Bi-partisan legislation introduced in the U.S. House would clarify that “clinical software and health software shall not be subject to regulation” under the Food and Drug Administration.
“Under current law, the FDA could use its definition of a medical device to assert broad regulatory authority over a wide array of software,” according to an explanation of the bill. “The SOFTWARE Act tailors their authority to the realities of the 21st Century by focusing their authority onto the products that pose a potential risk to human health.”
Rep. Marsha Blackburn (R-TN) sponsors the bill with co-sponsorship from Reps. Gene Green (D-TX), Phil Gingrey, M.D. (R-GA), Diana DeGette (D-CO), Greg Walden (R-OR) and G.K. Butterfield (D-NC).
Under the bill, “the term ‘health software’ means software (including any associated hardware and process dependencies) that is not medical software or clinical software and “(A) that captures, analyzes, changes or presents patient or population clinical data or information; (B) that supports administrative or operational aspects of health care and is not used in the direct delivery of patient care; or (C) whose primary purpose is to act as a platform for a secondary software, to run or act as a mechanism for connectivity, or to store data.”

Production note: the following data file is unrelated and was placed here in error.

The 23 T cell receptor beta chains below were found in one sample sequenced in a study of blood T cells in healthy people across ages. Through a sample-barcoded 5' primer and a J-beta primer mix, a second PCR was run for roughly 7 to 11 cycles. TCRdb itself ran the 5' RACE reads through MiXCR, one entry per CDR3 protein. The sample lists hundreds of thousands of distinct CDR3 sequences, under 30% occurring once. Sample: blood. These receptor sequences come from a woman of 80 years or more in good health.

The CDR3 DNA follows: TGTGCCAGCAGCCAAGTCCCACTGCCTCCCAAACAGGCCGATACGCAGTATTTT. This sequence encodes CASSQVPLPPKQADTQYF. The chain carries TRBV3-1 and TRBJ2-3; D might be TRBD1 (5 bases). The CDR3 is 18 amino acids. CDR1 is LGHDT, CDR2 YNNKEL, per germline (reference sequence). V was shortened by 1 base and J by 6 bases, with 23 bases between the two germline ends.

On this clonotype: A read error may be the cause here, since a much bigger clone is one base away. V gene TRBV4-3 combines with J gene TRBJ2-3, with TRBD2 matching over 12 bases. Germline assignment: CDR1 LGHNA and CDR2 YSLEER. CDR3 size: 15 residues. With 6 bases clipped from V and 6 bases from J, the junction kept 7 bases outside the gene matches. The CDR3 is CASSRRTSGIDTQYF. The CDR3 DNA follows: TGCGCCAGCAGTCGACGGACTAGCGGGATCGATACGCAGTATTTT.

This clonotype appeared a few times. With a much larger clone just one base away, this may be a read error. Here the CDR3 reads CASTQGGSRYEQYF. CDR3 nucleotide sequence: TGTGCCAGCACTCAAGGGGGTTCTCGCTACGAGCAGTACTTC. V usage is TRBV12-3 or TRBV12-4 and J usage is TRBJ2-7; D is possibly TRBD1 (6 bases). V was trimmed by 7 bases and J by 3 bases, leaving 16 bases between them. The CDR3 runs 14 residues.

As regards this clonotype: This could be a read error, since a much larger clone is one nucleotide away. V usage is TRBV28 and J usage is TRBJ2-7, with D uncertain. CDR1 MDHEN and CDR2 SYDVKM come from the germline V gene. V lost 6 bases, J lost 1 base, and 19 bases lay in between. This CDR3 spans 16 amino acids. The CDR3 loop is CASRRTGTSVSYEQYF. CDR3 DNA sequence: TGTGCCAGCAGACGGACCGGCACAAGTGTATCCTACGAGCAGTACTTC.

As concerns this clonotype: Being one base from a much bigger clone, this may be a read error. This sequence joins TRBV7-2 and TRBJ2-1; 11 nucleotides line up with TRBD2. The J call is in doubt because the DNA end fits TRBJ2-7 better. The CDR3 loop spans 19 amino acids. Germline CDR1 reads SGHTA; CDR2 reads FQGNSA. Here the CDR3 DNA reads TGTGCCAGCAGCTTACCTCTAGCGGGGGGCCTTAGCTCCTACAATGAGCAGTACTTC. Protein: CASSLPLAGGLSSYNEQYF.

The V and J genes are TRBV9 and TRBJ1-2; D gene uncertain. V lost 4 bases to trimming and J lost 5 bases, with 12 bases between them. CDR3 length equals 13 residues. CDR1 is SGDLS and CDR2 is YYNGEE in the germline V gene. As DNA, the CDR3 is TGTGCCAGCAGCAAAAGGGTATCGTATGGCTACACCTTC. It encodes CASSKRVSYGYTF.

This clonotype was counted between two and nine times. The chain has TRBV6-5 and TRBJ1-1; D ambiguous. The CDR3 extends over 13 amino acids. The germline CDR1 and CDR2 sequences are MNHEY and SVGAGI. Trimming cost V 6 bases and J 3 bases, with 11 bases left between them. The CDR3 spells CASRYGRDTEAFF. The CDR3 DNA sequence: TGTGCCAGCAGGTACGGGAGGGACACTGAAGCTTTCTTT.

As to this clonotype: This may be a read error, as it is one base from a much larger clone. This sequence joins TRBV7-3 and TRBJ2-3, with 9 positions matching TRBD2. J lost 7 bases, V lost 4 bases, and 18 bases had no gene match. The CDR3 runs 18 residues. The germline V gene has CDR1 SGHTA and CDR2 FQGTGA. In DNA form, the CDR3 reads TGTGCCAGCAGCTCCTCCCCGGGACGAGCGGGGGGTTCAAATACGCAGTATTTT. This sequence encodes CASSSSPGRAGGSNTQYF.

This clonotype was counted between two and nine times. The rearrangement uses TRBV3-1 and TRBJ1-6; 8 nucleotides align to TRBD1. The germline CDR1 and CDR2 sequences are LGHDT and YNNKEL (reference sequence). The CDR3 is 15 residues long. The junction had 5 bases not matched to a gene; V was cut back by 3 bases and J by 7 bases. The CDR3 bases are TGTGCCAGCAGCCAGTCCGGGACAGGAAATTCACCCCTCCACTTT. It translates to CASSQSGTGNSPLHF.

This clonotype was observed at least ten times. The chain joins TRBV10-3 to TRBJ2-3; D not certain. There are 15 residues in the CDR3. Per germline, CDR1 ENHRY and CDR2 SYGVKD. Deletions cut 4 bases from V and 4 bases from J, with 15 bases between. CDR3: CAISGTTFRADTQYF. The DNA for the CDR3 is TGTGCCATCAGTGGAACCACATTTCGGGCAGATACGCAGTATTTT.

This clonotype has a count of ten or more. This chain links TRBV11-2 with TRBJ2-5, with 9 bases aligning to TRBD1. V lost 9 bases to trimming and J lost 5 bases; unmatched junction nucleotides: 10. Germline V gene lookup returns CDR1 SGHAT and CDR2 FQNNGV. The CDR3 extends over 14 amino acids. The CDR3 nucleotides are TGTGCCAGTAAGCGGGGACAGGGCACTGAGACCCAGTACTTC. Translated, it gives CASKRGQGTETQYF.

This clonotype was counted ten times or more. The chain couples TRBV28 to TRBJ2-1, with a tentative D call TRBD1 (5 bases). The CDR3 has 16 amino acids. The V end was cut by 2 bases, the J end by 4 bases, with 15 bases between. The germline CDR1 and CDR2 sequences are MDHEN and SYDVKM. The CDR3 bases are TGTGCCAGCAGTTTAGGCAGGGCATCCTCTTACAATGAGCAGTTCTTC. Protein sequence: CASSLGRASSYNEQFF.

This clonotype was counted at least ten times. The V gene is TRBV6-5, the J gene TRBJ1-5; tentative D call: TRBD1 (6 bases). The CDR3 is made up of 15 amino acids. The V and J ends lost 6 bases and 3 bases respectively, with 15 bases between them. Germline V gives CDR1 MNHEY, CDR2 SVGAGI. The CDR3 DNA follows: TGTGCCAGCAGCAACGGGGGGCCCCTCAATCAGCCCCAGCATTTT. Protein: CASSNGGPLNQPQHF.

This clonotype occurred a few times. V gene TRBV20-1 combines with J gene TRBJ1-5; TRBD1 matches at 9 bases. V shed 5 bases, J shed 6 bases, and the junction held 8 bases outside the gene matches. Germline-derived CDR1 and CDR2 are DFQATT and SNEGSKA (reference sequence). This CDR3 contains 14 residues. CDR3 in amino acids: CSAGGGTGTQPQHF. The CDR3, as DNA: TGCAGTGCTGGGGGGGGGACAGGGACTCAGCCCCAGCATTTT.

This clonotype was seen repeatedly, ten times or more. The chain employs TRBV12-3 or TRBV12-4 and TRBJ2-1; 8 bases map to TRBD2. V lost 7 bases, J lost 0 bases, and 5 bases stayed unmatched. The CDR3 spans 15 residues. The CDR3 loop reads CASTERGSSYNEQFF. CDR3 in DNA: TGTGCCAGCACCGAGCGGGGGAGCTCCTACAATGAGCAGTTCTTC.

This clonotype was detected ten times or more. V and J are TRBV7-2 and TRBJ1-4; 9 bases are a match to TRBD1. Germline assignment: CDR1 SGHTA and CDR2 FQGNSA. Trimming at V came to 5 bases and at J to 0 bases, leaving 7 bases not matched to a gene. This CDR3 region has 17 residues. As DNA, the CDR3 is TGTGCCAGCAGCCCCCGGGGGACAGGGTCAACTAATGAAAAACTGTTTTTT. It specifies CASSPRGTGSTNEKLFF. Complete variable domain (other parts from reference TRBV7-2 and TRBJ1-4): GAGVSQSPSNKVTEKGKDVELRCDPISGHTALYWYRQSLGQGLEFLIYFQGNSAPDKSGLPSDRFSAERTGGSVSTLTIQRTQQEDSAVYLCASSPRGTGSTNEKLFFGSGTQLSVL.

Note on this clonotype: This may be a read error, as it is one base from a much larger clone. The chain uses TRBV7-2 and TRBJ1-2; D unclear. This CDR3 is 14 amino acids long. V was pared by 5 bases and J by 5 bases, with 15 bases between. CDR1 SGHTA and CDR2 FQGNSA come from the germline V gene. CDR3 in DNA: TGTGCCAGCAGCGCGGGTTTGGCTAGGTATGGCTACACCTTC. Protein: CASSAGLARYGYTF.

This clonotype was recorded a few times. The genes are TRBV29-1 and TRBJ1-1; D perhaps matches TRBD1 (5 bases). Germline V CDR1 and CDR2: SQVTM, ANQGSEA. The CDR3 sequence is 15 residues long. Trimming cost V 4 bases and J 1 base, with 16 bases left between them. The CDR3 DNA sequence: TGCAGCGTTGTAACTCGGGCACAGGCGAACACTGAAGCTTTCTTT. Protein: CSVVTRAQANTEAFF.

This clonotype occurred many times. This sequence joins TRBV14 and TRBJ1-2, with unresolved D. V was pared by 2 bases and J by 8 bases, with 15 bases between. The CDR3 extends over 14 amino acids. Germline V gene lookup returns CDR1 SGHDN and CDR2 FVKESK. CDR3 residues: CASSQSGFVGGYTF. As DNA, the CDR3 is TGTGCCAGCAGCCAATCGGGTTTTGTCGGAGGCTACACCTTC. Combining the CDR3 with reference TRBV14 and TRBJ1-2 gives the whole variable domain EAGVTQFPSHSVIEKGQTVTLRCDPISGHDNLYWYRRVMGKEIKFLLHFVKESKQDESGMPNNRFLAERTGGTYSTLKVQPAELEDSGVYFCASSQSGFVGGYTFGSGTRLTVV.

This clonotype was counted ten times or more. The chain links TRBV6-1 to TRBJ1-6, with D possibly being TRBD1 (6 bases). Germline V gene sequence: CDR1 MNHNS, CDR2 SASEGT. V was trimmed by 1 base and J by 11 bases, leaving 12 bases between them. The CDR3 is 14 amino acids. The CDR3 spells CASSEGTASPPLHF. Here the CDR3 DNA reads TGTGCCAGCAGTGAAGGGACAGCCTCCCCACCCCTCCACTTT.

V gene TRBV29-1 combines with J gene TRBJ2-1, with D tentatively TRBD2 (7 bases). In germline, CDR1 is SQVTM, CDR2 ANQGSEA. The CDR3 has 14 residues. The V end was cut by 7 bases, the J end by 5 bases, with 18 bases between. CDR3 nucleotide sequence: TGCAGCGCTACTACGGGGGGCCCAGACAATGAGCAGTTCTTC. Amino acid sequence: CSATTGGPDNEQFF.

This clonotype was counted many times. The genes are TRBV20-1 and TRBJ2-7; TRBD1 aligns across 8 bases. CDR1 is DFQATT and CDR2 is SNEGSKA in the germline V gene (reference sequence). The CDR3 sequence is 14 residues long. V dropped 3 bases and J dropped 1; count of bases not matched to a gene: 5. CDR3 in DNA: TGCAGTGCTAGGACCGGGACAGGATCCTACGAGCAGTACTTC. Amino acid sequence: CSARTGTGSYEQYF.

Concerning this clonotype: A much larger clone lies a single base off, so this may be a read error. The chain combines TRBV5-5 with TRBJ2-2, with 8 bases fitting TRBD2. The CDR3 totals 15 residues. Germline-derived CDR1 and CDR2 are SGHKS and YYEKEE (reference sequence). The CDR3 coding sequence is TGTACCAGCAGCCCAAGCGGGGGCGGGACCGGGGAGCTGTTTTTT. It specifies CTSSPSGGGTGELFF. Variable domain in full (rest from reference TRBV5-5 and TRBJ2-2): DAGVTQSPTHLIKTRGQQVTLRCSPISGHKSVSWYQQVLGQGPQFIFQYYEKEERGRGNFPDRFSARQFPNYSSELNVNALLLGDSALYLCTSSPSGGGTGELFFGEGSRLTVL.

The proposed “Sensible Oversight for Technology Which Advances Regulatory Efficiency Act of 2013” also encourages a risk-based regulatory framework for clinical and health software that appears similar to what the Office of the National Coordinator for Health Information Technology, FDA and Federal Communications Commission are putting together and expecting to release in early 2014. “It is the sense of Congress that the President and the Congress should work together to develop and enact legislation that establishes a risk-based regulatory framework for such clinical software and health software that reduces regulatory burdens, promotes patient safety and fosters innovation,” the bill states.
The legislation, H.R. 3303, was referred to the House Committee on Energy and Commerce and is available here.
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